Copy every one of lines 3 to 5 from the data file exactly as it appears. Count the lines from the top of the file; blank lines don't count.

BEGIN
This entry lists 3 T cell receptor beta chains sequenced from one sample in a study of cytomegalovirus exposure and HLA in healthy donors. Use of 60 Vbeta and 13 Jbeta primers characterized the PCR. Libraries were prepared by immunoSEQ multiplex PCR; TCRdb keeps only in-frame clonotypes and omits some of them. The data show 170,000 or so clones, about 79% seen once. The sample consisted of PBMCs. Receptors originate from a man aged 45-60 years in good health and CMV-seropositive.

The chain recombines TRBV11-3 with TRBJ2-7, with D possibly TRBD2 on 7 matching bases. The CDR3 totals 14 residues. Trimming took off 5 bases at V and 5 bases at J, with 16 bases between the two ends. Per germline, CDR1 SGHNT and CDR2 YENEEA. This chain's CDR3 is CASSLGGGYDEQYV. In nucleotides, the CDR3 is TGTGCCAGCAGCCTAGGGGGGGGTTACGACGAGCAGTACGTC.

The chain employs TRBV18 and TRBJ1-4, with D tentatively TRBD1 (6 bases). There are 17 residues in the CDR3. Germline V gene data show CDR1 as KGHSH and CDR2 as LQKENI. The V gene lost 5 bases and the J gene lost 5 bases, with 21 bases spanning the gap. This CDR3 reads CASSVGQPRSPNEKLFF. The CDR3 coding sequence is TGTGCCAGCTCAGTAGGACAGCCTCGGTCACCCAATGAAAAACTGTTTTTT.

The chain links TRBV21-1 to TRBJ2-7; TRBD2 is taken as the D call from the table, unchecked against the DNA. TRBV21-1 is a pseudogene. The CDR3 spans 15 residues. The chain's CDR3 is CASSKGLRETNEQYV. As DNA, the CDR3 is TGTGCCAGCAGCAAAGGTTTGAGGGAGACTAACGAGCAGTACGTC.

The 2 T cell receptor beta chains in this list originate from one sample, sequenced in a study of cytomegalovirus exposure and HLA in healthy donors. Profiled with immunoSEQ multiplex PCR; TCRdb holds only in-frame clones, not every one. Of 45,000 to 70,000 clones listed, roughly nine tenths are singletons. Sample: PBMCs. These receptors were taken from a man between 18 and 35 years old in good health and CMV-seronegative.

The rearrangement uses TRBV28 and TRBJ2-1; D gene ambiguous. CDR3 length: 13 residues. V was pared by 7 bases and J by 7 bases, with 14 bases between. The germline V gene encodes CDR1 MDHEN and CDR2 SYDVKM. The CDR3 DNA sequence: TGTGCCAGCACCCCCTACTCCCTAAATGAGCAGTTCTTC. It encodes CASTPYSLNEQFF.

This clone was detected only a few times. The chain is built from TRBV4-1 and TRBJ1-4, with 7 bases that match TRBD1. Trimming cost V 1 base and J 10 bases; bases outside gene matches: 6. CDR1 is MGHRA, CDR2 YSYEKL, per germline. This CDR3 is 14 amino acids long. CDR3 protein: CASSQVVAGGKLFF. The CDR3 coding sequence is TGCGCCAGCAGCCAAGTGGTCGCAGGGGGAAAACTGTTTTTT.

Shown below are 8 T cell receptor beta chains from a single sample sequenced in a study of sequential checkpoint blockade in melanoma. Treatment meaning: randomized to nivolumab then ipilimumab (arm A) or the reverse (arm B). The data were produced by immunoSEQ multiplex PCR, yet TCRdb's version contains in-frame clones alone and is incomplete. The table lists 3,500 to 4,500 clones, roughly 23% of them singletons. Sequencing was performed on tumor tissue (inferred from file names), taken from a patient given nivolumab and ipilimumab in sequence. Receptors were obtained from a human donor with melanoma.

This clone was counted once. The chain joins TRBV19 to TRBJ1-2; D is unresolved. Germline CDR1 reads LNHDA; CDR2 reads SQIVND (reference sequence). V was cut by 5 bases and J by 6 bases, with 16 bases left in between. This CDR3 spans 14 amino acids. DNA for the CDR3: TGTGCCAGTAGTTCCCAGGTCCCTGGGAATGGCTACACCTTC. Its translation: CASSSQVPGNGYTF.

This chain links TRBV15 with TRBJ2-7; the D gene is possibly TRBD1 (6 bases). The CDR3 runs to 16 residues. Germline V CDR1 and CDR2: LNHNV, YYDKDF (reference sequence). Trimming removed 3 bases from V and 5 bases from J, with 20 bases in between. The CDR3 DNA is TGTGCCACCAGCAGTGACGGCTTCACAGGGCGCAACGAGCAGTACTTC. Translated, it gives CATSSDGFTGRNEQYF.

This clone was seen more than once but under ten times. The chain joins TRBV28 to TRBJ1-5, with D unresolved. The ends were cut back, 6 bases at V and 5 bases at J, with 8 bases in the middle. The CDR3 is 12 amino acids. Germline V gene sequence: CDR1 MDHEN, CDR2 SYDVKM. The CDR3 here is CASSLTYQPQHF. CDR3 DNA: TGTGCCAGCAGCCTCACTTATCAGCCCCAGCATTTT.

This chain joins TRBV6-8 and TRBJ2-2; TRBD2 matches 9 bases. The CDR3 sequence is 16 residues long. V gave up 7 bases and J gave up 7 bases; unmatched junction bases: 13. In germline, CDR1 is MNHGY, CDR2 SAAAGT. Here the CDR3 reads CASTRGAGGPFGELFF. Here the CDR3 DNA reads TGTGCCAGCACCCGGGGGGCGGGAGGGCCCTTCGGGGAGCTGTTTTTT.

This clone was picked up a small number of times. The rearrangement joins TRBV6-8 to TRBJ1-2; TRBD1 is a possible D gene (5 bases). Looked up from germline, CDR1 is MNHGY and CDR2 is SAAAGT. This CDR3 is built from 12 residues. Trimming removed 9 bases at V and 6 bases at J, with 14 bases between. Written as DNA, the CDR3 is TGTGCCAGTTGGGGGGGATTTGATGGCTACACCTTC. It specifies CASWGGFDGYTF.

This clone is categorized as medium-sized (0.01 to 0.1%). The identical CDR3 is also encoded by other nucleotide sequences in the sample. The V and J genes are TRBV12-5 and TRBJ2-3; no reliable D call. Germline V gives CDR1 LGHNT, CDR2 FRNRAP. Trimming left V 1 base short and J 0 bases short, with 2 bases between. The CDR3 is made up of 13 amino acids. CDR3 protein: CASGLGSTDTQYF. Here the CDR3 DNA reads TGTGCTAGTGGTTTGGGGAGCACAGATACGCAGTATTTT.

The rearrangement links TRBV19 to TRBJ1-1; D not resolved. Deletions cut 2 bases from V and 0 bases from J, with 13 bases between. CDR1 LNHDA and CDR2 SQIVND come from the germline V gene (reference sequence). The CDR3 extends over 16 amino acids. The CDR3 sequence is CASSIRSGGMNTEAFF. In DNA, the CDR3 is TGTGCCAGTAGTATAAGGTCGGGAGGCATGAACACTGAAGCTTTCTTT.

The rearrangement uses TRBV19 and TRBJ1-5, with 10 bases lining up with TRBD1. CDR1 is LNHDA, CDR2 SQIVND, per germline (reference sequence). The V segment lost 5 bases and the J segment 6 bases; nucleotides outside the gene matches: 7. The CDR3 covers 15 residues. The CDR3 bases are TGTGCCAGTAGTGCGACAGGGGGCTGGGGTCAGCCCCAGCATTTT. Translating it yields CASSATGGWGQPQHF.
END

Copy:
The chain employs TRBV18 and TRBJ1-4, with D tentatively TRBD1 (6 bases). There are 17 residues in the CDR3. Germline V gene data show CDR1 as KGHSH and CDR2 as LQKENI. The V gene lost 5 bases and the J gene lost 5 bases, with 21 bases spanning the gap. This CDR3 reads CASSVGQPRSPNEKLFF. The CDR3 coding sequence is TGTGCCAGCTCAGTAGGACAGCCTCGGTCACCCAATGAAAAACTGTTTTTT.

The chain links TRBV21-1 to TRBJ2-7; TRBD2 is taken as the D call from the table, unchecked against the DNA. TRBV21-1 is a pseudogene. The CDR3 spans 15 residues. The chain's CDR3 is CASSKGLRETNEQYV. As DNA, the CDR3 is TGTGCCAGCAGCAAAGGTTTGAGGGAGACTAACGAGCAGTACGTC.

The 2 T cell receptor beta chains in this list originate from one sample, sequenced in a study of cytomegalovirus exposure and HLA in healthy donors. Profiled with immunoSEQ multiplex PCR; TCRdb holds only in-frame clones, not every one. Of 45,000 to 70,000 clones listed, roughly nine tenths are singletons. Sample: PBMCs. These receptors were taken from a man between 18 and 35 years old in good health and CMV-seronegative.